Recently, a number of patients have asked me during their breast augmentation consultations whether the strength of the pectoral muscle is reduced after a sub-pectoral breast augmentation (“unders”).
I can certainly answer from my patients’ experience – very active patients (weight lifters, personal trainers, police women, wakeboarders and others) have not reported any problems to me whatsoever. The best way to answer the question, however, is to double-check the science. Has pectoral muscle strength been tested scientifically after surgery, and what did these tests show?
It turns out that there are two excellent studies on this very issue.
The first, published in 2003 in the Aesthetic Surgery Journal, tested strength performance on a computerized Biodex 3 isokinetic muscle-testing system. Twenty patients were tested preoperatively, and at 2 and 6 weeks postoperatively. At two weeks postop, 50% of the patients were back to pre-op measurements. At six weeks postop, 70% of patients were back to pre-op measurements. Long-term follow up measurements on 9 of the patients who agreed to return for a follow-up comparison showed full recovery in all 9 patients.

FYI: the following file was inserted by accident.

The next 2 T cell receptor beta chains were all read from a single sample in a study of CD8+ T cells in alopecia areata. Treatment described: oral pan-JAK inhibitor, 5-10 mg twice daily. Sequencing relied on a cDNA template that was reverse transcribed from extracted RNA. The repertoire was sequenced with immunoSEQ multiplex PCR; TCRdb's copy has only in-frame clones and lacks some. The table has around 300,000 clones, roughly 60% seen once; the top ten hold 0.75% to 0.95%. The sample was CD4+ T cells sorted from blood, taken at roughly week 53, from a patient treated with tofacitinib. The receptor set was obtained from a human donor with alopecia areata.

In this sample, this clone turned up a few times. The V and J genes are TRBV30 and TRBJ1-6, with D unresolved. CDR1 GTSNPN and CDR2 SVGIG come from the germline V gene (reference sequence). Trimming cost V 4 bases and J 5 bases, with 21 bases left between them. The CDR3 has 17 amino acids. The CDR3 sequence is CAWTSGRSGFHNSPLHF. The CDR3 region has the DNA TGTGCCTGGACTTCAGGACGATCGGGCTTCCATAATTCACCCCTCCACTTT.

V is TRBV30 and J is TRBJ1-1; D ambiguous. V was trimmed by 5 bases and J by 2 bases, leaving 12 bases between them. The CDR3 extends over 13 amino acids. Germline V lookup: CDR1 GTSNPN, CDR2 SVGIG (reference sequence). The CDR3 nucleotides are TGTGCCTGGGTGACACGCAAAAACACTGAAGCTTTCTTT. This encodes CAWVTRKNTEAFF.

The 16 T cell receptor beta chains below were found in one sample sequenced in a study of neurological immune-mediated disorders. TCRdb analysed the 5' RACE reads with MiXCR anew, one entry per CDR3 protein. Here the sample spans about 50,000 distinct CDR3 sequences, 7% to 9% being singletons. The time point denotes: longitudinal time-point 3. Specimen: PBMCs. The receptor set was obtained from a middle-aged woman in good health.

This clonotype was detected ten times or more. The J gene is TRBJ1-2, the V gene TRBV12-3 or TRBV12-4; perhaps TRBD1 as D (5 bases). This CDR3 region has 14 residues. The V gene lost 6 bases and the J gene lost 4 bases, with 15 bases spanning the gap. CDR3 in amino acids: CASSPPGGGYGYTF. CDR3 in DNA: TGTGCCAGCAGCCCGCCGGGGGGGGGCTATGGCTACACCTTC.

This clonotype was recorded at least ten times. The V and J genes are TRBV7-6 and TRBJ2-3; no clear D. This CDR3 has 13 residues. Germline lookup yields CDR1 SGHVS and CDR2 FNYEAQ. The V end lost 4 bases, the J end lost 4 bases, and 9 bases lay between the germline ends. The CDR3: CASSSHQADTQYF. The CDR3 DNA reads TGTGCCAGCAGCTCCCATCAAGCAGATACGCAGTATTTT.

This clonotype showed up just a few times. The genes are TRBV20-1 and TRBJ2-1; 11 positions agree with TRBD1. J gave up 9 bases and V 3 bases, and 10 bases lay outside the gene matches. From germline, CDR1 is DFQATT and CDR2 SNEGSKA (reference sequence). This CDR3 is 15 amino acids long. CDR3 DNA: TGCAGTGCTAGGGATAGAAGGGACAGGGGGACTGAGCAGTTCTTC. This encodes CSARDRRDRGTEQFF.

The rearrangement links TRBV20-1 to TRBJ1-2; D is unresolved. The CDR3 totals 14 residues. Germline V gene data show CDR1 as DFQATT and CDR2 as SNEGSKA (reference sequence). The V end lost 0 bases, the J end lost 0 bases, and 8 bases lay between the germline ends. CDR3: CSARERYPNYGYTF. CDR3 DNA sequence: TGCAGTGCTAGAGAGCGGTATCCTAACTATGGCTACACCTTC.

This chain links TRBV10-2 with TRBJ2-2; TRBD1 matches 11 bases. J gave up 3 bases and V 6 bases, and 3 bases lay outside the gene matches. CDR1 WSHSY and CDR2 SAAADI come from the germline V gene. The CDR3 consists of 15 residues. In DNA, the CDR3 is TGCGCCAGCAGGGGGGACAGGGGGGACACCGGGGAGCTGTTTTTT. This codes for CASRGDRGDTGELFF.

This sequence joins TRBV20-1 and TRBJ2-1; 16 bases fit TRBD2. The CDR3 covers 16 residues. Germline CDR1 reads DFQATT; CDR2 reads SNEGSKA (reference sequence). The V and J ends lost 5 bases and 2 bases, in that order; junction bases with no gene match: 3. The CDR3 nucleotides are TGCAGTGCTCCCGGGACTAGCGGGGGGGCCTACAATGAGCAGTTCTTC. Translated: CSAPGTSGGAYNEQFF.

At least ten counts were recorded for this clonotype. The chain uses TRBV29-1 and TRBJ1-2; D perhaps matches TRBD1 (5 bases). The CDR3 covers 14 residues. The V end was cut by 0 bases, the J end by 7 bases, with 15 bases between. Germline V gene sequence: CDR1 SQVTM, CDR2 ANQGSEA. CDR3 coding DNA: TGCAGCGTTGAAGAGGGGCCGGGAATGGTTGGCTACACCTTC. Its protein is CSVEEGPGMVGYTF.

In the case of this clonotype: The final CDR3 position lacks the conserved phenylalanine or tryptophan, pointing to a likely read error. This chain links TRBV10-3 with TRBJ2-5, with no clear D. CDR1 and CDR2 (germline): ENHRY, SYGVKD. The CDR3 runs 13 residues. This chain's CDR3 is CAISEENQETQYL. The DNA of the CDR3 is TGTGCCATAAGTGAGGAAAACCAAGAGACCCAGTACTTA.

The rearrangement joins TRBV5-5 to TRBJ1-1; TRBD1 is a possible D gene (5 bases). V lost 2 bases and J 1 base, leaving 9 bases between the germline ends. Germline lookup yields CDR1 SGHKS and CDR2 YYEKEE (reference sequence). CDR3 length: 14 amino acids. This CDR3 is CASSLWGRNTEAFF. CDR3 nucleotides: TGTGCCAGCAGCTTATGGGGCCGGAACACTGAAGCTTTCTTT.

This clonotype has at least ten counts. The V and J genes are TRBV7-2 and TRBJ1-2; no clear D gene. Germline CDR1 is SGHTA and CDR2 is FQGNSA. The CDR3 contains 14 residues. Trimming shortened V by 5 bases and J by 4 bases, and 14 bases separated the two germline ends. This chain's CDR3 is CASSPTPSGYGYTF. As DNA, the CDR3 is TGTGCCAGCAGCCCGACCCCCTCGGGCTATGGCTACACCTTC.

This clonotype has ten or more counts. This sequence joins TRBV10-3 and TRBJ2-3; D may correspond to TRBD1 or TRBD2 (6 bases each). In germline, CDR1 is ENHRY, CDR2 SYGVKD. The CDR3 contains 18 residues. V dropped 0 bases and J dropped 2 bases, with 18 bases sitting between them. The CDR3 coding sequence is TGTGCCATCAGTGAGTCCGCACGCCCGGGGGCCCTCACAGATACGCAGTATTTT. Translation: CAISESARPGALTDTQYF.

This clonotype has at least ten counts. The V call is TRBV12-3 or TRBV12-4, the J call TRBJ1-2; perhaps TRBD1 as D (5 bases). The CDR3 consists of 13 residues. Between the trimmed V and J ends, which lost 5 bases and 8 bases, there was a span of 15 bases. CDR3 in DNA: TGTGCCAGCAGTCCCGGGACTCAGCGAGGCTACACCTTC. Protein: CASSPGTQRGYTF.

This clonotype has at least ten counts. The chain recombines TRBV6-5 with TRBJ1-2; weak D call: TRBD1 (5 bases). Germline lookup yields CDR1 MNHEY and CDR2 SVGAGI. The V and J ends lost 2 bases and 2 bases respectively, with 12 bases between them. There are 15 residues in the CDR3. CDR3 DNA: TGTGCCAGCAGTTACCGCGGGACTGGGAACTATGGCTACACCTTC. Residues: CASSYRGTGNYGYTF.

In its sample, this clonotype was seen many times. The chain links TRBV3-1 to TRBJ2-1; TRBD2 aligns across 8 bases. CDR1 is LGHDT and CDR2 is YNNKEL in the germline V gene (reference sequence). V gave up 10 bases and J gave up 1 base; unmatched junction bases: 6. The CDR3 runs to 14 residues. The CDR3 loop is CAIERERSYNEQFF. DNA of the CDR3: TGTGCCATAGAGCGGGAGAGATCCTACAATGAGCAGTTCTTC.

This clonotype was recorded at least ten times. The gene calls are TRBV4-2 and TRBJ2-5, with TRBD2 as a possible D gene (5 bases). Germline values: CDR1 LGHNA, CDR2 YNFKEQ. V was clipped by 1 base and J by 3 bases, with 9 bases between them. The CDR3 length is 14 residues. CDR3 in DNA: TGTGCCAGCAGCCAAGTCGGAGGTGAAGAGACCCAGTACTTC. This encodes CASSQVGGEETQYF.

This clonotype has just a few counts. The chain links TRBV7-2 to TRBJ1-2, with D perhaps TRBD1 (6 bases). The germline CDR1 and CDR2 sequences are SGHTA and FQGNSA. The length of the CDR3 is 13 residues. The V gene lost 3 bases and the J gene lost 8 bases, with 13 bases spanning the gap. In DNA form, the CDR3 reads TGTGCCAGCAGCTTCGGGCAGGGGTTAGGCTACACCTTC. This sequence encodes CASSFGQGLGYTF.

The second study, published in 2004 in the Plastic and Reconstructive Surgery Journal, tested both breast sensation and pectoralis muscle function. Again, a computerized system was used to acquire the strength testing data. There was no significant decrease in pectoral muscle strength at 3 months or at 6 months postoperatively in any of the tested movements (flexion, extension and adduction). Implant size did not have any adverse effect on pectoral strength, either.
So there you have it – two good scientific studies that show no permanent changes in pectoral muscle strength related to breast augmentation surgery, once the initial recovery period has been completed.
Another “urban legend” dispensed with!! 🙂